I’m about twenty-five pages into reading Introduction to Systems Philosopohy by Ervin Laszlo. Once every three to four sentences I find myself laughing and shaking the book and demanding (aloud) to know where it’s been all my life. It turns out that there is in fact an academic discipline that completely jives with the way I observe and analyze the world, and this is it. Who knew? I’ve got a reading list and a will to get through it for the first time in years. Pretty exciting.
Dear marketing people everywhere responsible for emails that contain recommended products:
If I JUST BOUGHT a kitchen sink from you, it’s safe to assume that I do not care the teeniest tiniest bit about other kitchen sinks. Unless you’re trying to tell me that the one I just bought is terrible and so I should start thinking about a replacement.
Hugs & kisses and have a nice day.
“i just work here” turned out pretty well, as poems go. But that’s just it, it’s a poem. The thing is, I do dream of America. I’m on the complicated end of thinking right now. We accumulate tons of information and then we compress it and simplify it down into patterns and rules and rule sets and all of that. It’s the learning process. Right now I’ve got a lot of observations – about this country, political noise, and the glorious and terrifying path that we uproarious humans are all on together – and they haven’t compressed yet. The rules haven’t emerged in my mind.
Right now I have a theory. In extremely broad strokes, my theory is that the left has a pretty solid handle on which issues are important to deal with in the quest for quality of life for the masses and being good people and loving our neighbors and all of that. The right has a pretty solid handle on what works and what doesn’t, in terms of practical procedures. So in my mind it would be nice if we could recruit democrats to set the “what” – the overall agenda – and republicans to work out the “how” of the implementation.
Better yet, let’s throw all the extremists from both sides into a cage match and let moderates quietly step up to run everything. It’ll be a next-gen reality show that we’re ALL IN.
Dream on, right? I’m so hilarious.
the dream of a place belongs to the dreamer
there are people who own disneyland, as in
they profit from it or pay to maintain it
and there are the people who do the work to keep it running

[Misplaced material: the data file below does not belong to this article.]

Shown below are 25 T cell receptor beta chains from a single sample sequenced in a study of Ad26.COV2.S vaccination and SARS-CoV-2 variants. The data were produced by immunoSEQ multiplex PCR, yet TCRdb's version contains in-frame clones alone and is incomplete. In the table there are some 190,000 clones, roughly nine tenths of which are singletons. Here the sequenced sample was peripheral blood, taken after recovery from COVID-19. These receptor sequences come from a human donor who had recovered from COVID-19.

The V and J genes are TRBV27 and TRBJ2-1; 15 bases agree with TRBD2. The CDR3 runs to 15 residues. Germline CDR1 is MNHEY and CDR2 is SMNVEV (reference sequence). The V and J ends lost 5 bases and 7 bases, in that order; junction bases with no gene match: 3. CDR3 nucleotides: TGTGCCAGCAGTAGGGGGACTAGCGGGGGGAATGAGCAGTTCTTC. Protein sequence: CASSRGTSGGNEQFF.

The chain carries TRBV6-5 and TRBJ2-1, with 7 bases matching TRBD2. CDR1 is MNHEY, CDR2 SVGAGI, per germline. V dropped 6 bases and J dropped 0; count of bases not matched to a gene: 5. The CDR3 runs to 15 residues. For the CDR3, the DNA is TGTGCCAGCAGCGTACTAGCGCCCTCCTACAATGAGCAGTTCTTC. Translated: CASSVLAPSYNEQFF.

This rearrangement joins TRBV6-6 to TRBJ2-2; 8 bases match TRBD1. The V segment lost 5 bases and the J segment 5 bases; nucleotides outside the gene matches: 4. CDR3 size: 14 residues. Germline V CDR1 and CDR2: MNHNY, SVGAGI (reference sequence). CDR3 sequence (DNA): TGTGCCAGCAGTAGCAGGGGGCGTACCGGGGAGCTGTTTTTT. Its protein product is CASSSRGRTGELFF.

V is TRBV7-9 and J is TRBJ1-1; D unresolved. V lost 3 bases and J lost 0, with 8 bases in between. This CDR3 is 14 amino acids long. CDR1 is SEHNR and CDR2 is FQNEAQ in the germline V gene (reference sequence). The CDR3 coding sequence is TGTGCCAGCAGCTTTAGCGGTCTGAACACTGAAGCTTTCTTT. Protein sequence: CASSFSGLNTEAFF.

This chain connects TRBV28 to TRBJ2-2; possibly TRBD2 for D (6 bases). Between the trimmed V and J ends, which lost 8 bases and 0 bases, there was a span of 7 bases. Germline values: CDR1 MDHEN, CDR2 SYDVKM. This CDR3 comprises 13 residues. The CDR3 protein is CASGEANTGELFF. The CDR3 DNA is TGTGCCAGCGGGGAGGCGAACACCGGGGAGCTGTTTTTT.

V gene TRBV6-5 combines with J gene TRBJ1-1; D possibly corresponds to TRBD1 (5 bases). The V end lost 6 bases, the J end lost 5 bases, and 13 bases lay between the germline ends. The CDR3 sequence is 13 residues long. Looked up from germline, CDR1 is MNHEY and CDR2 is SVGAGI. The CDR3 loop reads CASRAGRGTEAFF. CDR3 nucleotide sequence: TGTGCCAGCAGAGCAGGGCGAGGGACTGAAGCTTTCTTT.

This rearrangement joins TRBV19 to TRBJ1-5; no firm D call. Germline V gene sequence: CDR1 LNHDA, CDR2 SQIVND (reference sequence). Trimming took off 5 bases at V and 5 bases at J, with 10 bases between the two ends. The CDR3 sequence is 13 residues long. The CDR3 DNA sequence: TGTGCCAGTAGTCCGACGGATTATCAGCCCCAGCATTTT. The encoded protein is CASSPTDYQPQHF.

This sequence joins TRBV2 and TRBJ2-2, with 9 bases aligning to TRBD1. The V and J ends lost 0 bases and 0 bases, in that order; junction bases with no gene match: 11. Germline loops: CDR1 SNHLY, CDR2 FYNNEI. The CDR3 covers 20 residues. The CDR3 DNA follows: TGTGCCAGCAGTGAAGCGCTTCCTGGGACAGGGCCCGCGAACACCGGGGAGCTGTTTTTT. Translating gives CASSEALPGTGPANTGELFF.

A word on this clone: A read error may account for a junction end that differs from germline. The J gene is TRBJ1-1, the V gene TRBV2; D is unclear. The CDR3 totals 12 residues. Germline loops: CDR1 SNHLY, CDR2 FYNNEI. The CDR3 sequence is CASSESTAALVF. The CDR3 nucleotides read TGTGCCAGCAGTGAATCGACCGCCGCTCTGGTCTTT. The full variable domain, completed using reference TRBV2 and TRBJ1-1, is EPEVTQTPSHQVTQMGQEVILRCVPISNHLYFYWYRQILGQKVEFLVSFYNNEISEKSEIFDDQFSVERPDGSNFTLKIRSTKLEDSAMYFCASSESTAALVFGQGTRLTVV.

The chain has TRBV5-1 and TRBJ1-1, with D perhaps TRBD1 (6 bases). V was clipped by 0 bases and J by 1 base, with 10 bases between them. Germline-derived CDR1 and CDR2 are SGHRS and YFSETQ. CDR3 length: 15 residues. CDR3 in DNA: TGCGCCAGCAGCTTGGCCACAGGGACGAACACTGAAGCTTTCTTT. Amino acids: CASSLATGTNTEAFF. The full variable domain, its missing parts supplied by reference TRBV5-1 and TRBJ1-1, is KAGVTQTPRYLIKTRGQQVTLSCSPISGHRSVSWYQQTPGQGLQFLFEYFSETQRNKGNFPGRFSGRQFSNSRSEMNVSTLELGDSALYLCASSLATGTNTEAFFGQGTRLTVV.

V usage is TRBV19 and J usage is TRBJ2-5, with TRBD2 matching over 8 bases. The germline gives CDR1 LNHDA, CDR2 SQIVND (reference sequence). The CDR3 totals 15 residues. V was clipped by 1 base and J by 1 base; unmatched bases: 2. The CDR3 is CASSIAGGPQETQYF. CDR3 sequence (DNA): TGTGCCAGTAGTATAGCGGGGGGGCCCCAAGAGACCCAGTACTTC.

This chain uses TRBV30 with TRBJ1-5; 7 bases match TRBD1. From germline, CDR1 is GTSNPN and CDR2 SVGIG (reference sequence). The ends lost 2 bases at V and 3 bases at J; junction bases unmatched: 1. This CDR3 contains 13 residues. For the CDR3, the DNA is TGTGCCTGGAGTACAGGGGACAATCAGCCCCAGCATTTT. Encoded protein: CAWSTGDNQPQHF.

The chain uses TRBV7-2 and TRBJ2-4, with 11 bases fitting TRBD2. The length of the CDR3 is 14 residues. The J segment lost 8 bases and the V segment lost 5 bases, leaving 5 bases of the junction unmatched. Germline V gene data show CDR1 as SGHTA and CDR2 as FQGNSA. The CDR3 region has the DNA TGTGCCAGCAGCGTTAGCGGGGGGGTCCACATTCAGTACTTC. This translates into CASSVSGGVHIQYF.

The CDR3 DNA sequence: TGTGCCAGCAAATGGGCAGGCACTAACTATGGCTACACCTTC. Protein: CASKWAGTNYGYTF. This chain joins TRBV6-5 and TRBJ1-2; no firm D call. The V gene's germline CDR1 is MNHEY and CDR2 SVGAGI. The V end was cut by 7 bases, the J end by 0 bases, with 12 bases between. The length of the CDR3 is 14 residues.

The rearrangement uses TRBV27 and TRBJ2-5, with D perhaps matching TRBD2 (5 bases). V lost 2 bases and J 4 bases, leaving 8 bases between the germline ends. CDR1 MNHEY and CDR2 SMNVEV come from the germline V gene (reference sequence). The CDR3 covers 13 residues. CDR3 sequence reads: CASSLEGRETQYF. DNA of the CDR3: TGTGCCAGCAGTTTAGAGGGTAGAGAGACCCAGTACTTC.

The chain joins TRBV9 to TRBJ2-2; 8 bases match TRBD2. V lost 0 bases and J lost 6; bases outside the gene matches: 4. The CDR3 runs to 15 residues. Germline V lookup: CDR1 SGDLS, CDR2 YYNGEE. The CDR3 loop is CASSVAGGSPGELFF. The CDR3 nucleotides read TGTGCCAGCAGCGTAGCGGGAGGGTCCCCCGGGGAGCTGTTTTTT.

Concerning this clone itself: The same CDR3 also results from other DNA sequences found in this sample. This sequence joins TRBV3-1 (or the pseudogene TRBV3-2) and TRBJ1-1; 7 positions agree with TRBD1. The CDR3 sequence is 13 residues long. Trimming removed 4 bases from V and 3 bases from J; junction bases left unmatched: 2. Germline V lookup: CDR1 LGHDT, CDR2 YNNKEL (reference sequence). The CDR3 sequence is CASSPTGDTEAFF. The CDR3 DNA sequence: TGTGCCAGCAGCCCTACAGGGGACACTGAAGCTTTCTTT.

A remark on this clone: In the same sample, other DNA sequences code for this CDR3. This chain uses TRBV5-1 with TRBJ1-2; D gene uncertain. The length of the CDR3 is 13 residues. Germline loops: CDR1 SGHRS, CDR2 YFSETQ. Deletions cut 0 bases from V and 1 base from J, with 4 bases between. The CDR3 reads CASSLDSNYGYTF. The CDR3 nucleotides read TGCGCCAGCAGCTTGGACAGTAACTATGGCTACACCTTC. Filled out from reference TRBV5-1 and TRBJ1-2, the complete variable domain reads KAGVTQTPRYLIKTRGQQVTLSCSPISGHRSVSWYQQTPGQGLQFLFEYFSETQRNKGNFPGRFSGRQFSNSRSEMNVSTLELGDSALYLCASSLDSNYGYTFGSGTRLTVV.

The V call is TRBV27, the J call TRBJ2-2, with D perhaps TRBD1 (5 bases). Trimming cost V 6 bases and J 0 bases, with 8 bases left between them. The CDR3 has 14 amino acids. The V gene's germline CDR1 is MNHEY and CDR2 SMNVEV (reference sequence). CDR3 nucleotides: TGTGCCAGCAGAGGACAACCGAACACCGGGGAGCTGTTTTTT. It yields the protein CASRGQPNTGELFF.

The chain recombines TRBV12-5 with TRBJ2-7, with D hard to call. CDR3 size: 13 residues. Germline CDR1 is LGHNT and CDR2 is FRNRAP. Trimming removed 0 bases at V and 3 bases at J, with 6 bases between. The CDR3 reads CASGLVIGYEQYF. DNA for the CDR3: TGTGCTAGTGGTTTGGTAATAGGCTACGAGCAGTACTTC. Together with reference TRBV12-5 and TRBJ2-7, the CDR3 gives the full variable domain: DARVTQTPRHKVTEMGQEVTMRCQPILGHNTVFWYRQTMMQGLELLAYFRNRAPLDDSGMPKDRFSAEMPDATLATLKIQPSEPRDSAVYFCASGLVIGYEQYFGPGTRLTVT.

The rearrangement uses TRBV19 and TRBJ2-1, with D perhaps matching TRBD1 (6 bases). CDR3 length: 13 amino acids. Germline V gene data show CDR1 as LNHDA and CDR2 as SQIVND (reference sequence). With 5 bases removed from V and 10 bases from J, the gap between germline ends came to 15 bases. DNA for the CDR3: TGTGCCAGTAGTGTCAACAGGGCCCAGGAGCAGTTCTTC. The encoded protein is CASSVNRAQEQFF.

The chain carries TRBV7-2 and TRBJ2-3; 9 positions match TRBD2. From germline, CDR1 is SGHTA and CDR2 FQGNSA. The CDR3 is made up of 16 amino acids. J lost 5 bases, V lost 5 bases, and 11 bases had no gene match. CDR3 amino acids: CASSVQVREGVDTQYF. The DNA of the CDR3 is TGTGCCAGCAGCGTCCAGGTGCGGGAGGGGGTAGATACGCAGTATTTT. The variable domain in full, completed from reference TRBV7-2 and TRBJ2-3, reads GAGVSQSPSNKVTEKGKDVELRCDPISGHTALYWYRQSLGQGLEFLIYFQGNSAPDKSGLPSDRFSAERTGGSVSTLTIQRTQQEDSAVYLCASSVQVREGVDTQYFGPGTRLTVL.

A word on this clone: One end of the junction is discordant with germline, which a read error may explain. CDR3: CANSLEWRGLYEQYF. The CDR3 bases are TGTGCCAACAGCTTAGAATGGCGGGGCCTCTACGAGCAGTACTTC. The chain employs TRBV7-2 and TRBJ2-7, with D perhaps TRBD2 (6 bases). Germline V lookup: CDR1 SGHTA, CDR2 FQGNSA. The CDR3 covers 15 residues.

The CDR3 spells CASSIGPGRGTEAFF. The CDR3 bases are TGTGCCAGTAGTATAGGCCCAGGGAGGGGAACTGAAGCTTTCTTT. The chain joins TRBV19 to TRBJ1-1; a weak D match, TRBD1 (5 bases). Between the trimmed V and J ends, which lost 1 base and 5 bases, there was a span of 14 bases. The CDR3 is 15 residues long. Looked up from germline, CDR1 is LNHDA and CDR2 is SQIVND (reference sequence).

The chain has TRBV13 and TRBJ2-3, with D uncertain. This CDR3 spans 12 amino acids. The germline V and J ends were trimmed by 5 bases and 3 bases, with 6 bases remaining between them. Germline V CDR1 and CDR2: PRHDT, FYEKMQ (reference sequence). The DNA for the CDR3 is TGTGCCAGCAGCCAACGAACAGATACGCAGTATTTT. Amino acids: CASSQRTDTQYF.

none of them own the dreams of disneyland that keep people coming back and excited and willing to go through all the frenetic hoop-jumping and long lines for it
the owners and the workers might make disneyland happen
but it’s the dreams that make it special: what it means to the people who have to work hard and plan and struggle and sacrifice to get there
because they need all that to be worth it
i don’t dream of america
i just work here
bless the dreamers, and maybe pray they never wake up
Tim: (hands me a piece of just-cooked bacon to try)
Me: (munching thoughtfully) “That’ll do, pig.”
Being genuinely good to people is not only subjectively and morally preferable, it is also objectively more effective for the purpose of achieving growth, motivating change, and acquiring information.
Every word is a lie that tells itself true.
Before we gave it a sound, what color was blue?
Before we said it sang, did the wind have a voice?
What’s the flavor of home, what’s the weight of a choice?
Without words don’t we know what’s right from what’s wrong?
What did we feel before love came along?
These pearls of power, these kernels of truth,
Exist between tongue, lip, throat, jaw, and tooth.
The marks that we make out from mind, eye, and hand,
Spell out the stars, tides and sea, rising land.
Gone, forgotten, the things never given a name…
Yet unspoken, they lived, loved, and died just the same.
(c) 2015 Jane Bartley Hozier
Leading with the necessary disclaimers: I love Frozen. No matter how many bazillion times I’ve heard Let It Go, it still makes me cry when I’m in the right mood. I cheer when Anna punches Hans off the boat. I am not criticizing a Disney movie for lacking reality.